All strains are isogenic to MC4100 or N99. To construct RAR4100 or RARK527, overnight cultures of MC4100 or IQ527 were plated onto M9 minimal media containing 0.2% arabinose to select for ara+ derivatives. Overnight cultures of the ara+ derivatives were plated onto media containing 40 mg each of serine, methionine and glycine (SMG) (Uzan and Danchin, 1976; 1978) to select for relA+ derivatives. Construction of RARNGT was accomplished by transformation of pNG33 (Table 1), followed by P1 transduction of the nusG::Kn allele from SS287 and mating to transfer the F′ from NRF1000. RARNBT was constructed by transducing the nusB::IS10 allele from IQKN into RAR4100 and mating of the F′ from NRF1000. Verification of the transduction of the nusB::IS10 allele was performed by primer extension using Taq DNA polymerase (Promega) and primers designed to amplify the region of the E. coli chromosome containing the nusB gene. RARNBT was also verified for tetracycline sensitivity to ensure that the zba525::Tn10 did not co-transduce with the nusB::IS10 allele. Construction of RARNEK was carried out by P1 transduction of the nusE71 allele from N99nusE71 into RAR4100, followed by mating of the F′ from RAR4100K. The transduction of the nusE71 allele was verified by the inability of the strain to support the growth of bacteriophage λc17 (Packman and Sly, 1968).
RNA polymerase rate measurements and RNA isolation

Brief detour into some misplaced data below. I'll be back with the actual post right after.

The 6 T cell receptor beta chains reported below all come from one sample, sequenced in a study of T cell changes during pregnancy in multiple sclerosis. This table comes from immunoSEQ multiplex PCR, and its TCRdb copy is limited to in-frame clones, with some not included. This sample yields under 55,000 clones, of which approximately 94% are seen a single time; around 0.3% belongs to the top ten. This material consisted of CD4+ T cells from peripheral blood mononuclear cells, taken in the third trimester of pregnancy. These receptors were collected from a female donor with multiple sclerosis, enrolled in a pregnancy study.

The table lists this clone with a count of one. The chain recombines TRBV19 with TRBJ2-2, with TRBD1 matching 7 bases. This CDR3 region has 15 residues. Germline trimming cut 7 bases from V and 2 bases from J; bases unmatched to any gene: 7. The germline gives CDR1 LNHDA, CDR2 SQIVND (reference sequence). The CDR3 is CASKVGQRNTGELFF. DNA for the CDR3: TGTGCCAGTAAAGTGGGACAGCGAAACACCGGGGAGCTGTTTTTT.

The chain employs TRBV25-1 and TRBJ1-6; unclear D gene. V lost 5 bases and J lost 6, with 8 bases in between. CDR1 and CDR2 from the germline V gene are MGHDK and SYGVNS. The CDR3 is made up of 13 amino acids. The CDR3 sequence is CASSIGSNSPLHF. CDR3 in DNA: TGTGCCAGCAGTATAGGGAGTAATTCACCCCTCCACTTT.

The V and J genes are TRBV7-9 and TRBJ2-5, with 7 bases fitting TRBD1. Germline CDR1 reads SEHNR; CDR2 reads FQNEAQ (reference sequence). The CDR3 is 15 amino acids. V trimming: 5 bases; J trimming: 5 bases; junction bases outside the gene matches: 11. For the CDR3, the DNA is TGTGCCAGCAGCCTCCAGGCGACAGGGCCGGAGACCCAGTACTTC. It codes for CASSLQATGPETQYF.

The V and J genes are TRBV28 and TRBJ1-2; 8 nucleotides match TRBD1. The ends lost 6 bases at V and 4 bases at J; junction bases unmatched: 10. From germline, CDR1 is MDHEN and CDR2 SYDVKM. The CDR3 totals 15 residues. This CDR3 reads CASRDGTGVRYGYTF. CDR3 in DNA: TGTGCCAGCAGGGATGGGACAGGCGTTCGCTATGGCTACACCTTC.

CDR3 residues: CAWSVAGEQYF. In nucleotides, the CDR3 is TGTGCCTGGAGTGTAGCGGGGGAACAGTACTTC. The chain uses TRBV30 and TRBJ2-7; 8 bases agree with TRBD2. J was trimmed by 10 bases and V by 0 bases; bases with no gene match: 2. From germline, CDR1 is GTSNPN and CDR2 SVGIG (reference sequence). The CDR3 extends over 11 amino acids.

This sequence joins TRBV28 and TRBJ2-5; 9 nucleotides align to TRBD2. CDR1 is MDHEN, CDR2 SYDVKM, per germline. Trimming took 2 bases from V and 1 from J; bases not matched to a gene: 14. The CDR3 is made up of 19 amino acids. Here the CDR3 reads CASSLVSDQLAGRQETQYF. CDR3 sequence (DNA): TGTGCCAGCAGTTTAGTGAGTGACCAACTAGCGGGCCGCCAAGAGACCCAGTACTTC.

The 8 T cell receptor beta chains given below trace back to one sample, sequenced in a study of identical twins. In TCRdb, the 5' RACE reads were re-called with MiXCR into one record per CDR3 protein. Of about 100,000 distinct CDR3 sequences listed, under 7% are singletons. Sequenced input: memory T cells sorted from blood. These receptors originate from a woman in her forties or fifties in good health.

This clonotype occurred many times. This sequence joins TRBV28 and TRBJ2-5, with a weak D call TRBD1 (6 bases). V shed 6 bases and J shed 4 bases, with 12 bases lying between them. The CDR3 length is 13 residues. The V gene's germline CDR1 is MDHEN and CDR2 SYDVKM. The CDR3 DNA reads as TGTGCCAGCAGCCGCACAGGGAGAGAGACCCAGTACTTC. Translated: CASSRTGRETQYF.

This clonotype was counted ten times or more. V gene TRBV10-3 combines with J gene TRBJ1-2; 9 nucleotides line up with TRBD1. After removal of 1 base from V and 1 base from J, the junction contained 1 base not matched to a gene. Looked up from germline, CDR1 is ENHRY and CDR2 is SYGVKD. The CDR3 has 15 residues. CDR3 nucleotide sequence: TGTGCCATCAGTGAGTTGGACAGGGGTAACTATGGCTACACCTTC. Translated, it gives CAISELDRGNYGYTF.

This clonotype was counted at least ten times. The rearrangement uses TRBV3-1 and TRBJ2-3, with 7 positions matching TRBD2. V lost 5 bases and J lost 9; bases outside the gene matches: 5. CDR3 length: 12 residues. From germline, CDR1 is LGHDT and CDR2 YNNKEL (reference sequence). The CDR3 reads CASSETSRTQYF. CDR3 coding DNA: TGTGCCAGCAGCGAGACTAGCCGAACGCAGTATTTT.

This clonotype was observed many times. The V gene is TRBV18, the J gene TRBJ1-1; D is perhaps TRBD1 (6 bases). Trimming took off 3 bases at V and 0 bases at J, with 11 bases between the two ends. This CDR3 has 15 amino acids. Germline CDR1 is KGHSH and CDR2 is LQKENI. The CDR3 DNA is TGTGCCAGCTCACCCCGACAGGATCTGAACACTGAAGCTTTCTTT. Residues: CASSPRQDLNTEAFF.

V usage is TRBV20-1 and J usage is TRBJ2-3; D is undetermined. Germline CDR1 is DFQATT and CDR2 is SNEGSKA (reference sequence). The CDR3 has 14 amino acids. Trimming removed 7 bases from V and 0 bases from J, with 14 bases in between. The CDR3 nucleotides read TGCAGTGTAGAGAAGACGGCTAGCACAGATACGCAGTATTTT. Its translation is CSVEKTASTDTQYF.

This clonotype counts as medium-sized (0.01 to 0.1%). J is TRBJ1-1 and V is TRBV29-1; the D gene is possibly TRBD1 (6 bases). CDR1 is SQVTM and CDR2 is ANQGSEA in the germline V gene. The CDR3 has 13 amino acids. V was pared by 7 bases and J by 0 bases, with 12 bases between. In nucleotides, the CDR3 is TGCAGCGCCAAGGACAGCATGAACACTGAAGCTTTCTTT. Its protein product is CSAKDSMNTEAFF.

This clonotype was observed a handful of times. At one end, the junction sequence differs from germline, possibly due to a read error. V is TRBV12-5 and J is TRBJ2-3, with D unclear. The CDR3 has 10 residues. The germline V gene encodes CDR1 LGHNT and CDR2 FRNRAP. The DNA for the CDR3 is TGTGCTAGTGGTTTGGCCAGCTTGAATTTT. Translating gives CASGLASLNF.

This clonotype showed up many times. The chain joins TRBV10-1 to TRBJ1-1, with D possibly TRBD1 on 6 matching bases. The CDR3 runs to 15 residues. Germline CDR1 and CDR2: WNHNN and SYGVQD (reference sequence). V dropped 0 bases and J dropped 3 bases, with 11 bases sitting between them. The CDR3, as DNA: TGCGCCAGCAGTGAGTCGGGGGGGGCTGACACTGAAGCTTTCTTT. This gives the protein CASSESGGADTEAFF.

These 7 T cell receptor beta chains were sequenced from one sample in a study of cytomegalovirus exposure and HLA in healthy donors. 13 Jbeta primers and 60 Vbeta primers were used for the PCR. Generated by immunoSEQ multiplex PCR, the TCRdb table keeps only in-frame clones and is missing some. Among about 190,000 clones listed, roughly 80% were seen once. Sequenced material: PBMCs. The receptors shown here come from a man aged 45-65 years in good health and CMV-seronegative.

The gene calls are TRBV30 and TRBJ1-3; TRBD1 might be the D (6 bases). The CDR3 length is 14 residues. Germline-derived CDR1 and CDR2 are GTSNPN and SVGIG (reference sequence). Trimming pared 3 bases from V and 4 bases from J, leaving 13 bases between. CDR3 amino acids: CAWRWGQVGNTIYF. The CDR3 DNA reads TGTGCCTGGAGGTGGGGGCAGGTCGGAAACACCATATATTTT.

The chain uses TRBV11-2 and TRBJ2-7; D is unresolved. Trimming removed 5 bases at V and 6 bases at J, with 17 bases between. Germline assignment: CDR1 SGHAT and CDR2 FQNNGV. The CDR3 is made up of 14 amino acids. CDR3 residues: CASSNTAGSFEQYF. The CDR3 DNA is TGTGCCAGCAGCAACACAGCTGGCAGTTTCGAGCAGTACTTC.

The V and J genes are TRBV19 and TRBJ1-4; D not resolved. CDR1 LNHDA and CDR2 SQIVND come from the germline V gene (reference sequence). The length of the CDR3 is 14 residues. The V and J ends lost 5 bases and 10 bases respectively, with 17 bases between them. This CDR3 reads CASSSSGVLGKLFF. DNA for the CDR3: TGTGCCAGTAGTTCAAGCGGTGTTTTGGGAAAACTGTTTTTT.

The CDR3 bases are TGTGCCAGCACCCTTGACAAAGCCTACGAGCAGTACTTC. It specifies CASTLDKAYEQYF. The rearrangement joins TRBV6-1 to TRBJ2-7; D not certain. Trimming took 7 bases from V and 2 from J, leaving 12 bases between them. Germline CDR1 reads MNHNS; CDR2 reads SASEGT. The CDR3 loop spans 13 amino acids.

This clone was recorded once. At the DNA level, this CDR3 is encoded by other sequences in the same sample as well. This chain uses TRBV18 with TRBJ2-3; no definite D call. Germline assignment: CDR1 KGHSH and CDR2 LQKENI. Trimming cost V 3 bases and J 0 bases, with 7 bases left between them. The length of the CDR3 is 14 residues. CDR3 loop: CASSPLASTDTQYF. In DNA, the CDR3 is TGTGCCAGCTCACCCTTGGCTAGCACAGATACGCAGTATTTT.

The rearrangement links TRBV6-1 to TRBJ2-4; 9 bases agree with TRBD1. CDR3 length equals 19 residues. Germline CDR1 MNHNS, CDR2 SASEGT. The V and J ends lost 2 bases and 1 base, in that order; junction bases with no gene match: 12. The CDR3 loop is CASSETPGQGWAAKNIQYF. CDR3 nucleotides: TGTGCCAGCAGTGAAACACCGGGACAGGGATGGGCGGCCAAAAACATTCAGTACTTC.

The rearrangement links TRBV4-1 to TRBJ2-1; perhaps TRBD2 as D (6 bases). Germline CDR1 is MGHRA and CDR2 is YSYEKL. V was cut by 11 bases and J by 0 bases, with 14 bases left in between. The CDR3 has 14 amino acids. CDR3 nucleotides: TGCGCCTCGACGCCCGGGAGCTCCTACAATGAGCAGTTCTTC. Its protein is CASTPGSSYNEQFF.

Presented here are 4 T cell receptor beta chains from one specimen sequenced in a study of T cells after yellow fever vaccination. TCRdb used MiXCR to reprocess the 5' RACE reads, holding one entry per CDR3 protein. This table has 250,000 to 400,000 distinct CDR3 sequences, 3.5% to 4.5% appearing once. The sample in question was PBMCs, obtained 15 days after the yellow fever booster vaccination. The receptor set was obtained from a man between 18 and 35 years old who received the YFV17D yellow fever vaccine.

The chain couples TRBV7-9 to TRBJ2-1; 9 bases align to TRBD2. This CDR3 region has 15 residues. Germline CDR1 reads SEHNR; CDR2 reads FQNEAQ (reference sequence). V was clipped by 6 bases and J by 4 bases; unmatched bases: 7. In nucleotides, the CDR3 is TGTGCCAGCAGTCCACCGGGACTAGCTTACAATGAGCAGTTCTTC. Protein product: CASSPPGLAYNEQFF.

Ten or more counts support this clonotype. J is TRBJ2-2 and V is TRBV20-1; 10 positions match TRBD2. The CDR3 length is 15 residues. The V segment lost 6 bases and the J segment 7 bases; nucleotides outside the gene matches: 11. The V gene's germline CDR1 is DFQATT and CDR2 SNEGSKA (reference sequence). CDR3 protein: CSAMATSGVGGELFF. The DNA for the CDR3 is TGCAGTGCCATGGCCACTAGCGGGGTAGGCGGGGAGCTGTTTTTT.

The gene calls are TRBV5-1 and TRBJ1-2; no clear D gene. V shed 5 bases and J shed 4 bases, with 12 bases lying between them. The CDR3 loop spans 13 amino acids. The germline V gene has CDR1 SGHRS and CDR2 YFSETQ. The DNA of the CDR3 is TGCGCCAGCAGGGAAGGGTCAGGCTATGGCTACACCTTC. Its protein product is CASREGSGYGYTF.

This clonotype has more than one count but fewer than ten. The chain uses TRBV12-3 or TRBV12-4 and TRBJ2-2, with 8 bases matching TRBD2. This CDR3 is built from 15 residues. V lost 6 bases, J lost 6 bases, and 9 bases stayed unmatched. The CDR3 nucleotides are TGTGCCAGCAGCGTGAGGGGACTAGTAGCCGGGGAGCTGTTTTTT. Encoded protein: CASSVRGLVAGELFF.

In all cases, rate measurements were determined using pUV12 or pUV16 transformed into RARNGT, RARNBT, RARK527 or RARNEK, and each rate experiment was repeated at least twice. All cultures, except for those used in the NusG depletion experiments, were grown in M9 minimal media containing 0.2% d-glucose and 0.2% casamino acids. The cells were grown to an OD436 of 0.4–0.5 before IPTG induction. After induction with 1 mM IPTG, 5 ml samples were removed at 10, 20 or 25 s intervals into stop solution (Vogel et al., 1992) that had been cooled to −10°C. The samples were vortexed and pelleted by centrifugation at 12 000 × g. Total mRNA was isolated by a modification of the procedure of Summers (1970). The isolated RNA was resuspended in 35 μl of 1× DNase I digestion buffer. Then, 1–5 units of RNase-free DNase was added and incubated for 30 min at 37°C. After DNase I digestion, the RNA was precipitated by bringing the volume to 100 μl with H2O, adding NaOAC (pH 5.2) to 0.3 M and a volume of 2-propanol equal to the final volume. The RNA was pelleted at 12 000 × g at room temperature to minimize salt precipitation, washed with 70% ethanol, dried and resuspended in 30 μl of H2O. The concentration of the RNA was determined at OD260.